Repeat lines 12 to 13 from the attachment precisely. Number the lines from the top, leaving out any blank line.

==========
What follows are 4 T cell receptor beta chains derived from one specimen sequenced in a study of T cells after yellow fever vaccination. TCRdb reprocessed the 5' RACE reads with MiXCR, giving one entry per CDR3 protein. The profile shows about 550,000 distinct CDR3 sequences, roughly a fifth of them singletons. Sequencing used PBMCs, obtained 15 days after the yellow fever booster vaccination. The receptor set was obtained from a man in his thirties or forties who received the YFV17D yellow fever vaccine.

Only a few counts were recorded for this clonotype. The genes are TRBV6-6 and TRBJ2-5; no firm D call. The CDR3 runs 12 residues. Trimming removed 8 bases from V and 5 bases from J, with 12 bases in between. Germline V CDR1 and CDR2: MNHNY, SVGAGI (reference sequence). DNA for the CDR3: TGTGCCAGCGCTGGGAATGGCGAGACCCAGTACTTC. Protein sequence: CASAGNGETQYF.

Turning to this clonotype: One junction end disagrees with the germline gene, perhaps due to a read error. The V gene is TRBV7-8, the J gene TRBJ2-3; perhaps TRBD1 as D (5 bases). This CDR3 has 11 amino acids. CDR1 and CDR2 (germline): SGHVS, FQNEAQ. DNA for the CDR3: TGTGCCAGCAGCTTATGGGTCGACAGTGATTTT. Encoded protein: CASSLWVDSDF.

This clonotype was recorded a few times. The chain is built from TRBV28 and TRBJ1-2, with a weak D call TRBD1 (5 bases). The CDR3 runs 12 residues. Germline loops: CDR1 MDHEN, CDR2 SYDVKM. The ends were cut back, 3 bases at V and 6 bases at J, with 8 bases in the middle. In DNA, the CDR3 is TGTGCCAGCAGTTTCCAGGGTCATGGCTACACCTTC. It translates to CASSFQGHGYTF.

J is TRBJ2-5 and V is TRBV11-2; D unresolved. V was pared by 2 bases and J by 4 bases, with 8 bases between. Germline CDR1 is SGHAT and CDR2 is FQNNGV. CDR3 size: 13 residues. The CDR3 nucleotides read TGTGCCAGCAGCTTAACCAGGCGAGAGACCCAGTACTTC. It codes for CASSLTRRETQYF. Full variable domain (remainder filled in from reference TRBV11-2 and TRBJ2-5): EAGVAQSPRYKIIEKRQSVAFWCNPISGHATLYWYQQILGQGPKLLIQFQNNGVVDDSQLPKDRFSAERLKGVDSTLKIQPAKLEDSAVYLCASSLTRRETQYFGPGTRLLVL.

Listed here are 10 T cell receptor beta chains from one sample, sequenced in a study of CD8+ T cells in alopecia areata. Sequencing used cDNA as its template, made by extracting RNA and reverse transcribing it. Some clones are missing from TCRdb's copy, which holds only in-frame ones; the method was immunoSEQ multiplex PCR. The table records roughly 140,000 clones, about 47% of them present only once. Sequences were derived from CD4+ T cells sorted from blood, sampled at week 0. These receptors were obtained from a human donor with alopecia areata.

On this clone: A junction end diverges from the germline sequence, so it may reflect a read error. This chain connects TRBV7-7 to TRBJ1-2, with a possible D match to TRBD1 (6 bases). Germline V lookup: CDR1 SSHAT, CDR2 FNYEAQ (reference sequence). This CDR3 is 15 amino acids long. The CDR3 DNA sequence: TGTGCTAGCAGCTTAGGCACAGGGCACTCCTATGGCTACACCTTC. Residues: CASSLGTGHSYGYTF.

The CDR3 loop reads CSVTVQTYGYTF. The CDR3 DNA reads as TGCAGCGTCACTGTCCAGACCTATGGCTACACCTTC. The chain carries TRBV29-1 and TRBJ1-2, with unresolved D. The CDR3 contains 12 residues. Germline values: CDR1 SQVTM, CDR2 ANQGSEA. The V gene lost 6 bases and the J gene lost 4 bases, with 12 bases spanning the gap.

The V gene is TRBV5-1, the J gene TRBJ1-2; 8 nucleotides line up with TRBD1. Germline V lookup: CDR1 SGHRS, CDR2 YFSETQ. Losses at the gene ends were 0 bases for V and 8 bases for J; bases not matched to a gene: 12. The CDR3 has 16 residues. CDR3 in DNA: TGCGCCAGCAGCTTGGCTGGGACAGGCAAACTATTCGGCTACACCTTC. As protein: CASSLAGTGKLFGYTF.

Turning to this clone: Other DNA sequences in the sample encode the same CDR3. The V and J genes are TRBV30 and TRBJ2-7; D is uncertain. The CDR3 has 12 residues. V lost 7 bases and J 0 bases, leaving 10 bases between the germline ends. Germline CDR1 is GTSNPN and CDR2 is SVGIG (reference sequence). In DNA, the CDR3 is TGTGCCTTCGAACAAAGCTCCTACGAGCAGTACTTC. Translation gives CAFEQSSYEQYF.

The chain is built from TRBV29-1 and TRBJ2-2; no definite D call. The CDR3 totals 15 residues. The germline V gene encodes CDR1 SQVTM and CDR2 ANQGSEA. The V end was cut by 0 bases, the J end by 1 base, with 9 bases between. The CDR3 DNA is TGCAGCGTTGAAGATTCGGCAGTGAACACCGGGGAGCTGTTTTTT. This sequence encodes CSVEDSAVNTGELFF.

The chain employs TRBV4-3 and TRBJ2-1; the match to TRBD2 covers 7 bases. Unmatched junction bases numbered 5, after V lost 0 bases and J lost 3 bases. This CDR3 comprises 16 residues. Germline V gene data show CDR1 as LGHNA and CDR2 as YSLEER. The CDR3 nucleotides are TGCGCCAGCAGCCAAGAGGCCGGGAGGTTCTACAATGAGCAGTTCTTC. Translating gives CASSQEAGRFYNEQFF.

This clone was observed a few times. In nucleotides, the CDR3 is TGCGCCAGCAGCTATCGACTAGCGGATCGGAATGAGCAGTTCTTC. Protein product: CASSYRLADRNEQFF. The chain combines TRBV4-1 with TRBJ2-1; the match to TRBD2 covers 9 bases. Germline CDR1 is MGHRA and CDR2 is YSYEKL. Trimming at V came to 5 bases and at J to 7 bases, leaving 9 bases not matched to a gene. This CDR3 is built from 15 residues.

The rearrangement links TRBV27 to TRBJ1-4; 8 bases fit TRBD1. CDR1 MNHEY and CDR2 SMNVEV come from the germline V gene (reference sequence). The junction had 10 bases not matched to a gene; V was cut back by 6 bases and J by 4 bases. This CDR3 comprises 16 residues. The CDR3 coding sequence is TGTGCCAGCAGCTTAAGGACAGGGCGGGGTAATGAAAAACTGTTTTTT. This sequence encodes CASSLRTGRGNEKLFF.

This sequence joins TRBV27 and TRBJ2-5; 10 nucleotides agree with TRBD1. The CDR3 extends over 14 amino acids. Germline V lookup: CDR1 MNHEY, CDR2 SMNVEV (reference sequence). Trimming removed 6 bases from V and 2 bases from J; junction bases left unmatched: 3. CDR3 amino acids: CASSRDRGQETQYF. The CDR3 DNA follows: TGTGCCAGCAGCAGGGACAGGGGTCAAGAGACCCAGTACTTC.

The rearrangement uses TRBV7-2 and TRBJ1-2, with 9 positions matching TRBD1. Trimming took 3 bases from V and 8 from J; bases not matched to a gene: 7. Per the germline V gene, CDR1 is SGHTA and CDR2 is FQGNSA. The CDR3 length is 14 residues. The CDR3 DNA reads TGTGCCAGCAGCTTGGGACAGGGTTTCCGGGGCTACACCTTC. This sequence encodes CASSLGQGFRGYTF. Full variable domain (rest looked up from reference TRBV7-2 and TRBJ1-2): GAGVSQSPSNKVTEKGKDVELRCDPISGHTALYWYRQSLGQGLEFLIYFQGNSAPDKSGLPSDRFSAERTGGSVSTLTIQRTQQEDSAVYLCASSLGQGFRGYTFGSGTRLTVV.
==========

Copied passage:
The chain employs TRBV4-3 and TRBJ2-1; the match to TRBD2 covers 7 bases. Unmatched junction bases numbered 5, after V lost 0 bases and J lost 3 bases. This CDR3 comprises 16 residues. Germline V gene data show CDR1 as LGHNA and CDR2 as YSLEER. The CDR3 nucleotides are TGCGCCAGCAGCCAAGAGGCCGGGAGGTTCTACAATGAGCAGTTCTTC. Translating gives CASSQEAGRFYNEQFF.

This clone was observed a few times. In nucleotides, the CDR3 is TGCGCCAGCAGCTATCGACTAGCGGATCGGAATGAGCAGTTCTTC. Protein product: CASSYRLADRNEQFF. The chain combines TRBV4-1 with TRBJ2-1; the match to TRBD2 covers 9 bases. Germline CDR1 is MGHRA and CDR2 is YSYEKL. Trimming at V came to 5 bases and at J to 7 bases, leaving 9 bases not matched to a gene. This CDR3 is built from 15 residues.